UCB and Biogen’s lupus drug dapirolizumab pegol failed to clear a phase 2b study, missing its primary endpoint in dose responses compared to placebo.
In addition, Biogen disclosed that it discontinued development of its vixotrigine treatment for sciatic nerve pain in the lower back and legs, after a separately poor phase 2b showing.
Dapirolizumab pegol, an anti-CD40L antibody, joins other mid- and late-stage lupus trial failures seen this year, including treatments from AstraZeneca and Ablynx, the latter of which was set to be acquired by Sanofi as part of a multibillion dollar takeover.
UCB and Biogen’s study enrolled 182 patients who had persistent systemic lupus erythematosus despite treatment with standard-of-care corticosteroids, anti-malarials and nonbiological immunosuppressants.
The responses seen with dapirolizumab pegol, with its pegylated antigen-binding regions, were not statistically significant, posting a p-value of 0.06 after 24 weeks of treatment. However, the two companies said the study demonstrated “consistent and potentially meaningful improvements for the majority of clinical endpoints” and an acceptable safety profile, and that they would continue to evaluate the data.
Back in March, Ablynx’s anti-IL-6R, single-domain antibody vobarilizumab was unable to demonstrate a significant dose response over the same timeframe, in a phase 2 trial of 312 patients.
Sanofi had inked a $4.8 billion takeover of Ablynx not two months before, in a move to outbid Novo Nordisk for the Belgian company. The deal also included the rare blood disorder drug caplacizumab—approved in Europe last month as Cablivi—plus a phase 2 respiratory syncytial virus candidate, ALX-0171.
Meanwhile, the future of AstraZeneca’s anifrolumab lupus treatment saw some doubt in August after it missed the first of two phase 3 trials, despite promising mid-stage results. Its second trial is due to report data before the end of the year.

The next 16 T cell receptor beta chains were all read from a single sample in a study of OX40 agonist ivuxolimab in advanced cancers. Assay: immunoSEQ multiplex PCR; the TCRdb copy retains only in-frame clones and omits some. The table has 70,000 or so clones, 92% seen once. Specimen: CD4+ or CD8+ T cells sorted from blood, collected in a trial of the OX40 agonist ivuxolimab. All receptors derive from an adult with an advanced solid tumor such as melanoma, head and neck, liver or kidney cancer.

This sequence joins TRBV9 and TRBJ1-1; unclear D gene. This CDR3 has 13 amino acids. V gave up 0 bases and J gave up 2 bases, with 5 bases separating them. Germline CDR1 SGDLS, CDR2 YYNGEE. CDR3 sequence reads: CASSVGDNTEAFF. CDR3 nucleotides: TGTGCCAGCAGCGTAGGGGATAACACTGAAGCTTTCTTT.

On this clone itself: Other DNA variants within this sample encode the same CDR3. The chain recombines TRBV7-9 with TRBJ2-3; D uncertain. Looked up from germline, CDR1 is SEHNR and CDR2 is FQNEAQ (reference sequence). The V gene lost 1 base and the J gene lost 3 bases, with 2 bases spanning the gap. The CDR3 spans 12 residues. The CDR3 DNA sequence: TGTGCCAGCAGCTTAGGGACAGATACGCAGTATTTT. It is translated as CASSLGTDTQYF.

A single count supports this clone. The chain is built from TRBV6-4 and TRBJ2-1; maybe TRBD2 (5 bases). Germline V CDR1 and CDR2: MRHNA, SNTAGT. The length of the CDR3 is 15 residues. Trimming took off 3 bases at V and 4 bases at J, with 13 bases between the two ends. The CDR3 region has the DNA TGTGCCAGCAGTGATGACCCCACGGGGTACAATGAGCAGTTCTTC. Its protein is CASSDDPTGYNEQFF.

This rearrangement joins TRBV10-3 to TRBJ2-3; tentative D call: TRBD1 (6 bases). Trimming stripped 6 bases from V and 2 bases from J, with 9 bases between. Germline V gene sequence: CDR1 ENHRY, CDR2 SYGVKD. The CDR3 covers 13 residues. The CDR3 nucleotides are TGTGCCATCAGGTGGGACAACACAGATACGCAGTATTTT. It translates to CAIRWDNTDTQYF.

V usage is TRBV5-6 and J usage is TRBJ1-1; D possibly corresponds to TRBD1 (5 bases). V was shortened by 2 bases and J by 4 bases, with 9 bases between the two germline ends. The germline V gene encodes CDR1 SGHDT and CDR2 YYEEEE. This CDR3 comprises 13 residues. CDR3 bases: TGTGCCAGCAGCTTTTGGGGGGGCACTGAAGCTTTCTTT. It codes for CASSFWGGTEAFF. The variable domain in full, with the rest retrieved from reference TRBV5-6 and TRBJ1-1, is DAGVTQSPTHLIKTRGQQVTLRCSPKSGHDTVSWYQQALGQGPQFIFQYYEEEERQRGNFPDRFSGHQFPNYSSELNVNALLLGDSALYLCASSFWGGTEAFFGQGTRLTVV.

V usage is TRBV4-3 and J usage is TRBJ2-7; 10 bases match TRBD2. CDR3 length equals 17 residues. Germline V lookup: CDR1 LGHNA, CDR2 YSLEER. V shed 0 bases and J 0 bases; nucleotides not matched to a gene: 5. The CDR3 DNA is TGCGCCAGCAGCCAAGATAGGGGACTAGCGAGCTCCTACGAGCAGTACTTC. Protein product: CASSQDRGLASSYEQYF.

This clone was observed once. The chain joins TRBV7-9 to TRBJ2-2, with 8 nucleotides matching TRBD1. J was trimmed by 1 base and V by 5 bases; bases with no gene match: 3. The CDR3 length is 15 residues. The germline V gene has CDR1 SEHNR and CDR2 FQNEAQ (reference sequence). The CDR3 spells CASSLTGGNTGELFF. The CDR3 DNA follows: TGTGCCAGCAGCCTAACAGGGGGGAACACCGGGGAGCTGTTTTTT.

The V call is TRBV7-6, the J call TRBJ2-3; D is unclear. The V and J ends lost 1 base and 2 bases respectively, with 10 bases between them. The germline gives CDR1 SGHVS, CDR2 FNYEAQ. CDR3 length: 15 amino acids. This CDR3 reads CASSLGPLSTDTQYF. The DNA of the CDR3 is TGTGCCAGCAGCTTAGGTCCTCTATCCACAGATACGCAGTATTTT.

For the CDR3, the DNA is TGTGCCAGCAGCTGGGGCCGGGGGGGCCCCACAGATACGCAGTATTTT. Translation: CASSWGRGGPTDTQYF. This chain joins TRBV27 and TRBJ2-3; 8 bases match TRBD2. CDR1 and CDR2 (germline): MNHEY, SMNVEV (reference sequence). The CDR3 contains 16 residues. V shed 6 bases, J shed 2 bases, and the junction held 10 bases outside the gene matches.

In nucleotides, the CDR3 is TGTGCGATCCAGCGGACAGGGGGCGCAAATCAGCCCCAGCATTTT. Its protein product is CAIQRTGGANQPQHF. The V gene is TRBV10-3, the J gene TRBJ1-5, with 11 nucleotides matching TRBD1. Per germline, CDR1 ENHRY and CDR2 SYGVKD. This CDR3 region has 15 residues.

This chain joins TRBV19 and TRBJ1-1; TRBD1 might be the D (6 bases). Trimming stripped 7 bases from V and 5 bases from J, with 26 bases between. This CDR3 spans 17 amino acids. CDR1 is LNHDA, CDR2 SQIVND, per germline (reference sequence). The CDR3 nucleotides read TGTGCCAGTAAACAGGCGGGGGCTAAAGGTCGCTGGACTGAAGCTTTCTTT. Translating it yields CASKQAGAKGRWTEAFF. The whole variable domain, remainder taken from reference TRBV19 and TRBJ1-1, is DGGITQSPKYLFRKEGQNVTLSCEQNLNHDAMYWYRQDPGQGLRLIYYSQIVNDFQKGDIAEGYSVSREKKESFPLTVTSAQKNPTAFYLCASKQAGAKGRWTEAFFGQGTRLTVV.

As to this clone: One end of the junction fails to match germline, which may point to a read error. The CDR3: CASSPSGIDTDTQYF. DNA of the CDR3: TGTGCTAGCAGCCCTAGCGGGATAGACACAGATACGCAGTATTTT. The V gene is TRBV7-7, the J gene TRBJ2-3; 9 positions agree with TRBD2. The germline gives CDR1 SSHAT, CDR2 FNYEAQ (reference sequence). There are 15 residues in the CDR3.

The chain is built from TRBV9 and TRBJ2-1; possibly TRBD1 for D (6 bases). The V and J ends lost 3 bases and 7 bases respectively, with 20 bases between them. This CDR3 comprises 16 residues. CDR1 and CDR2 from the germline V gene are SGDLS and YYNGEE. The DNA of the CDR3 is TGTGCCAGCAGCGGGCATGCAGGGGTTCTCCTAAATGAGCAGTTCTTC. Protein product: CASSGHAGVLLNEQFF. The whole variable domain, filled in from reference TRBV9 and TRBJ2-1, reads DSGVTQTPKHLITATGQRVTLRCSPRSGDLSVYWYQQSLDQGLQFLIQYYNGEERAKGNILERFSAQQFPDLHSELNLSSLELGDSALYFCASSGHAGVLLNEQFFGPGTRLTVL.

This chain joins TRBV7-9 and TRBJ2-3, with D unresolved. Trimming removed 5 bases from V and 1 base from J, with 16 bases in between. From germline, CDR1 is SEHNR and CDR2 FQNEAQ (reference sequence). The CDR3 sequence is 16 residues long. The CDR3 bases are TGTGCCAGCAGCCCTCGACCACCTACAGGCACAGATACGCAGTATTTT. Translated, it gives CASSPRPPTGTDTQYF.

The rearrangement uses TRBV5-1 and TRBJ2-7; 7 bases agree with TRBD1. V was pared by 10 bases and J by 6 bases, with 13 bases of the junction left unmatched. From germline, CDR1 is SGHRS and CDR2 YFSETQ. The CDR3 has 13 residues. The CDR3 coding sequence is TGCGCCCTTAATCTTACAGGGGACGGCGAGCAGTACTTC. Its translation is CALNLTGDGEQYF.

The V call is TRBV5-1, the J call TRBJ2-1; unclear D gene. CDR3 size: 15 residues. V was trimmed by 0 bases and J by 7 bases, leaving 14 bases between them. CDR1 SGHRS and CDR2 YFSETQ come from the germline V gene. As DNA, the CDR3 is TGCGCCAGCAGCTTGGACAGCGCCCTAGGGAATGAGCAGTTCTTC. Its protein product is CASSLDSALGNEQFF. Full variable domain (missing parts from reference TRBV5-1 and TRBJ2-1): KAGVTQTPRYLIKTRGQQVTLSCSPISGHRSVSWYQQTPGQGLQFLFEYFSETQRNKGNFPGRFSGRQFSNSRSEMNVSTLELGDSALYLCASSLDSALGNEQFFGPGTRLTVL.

Anifrolumab is also being studied in kidney damage caused by lupus, as well as in a subcutaneous formulation—precariously holding up a sizable portion of AZ’s autoimmune drug pipeline.
Separately, Biogen’s vixotrigine analgesic—at various times referred to as BIIB074 or raxatrigine—did not meet its primary or secondary efficacy endpoints in painful lumbosacral radiculopathy, also known as sciatica.
Biogen has decided to drop the drug in the indication, although vixotrigine is being studied in small fiber neuropathy and trigeminal neuralgia, which involves severe pain on one side of the face.
Biogen obtained vixotrigine, also known as CNV1014802, in a $675M buyout of Convergence Pharmaceuticals in 2015. The phase 2b extension study results, evaluating 302 participants, were received by the company in September and disclosed in its third-quarter earnings report (PDF) with little additional detail.
The company also said it will delay the launch of a planned phase 3 study in trigeminal neuralgia, pending the outcome of meetings with the FDA regarding trial design, as well as more detailed reviews of an ongoing small fiber neuropathy trial and the failed sciatica study.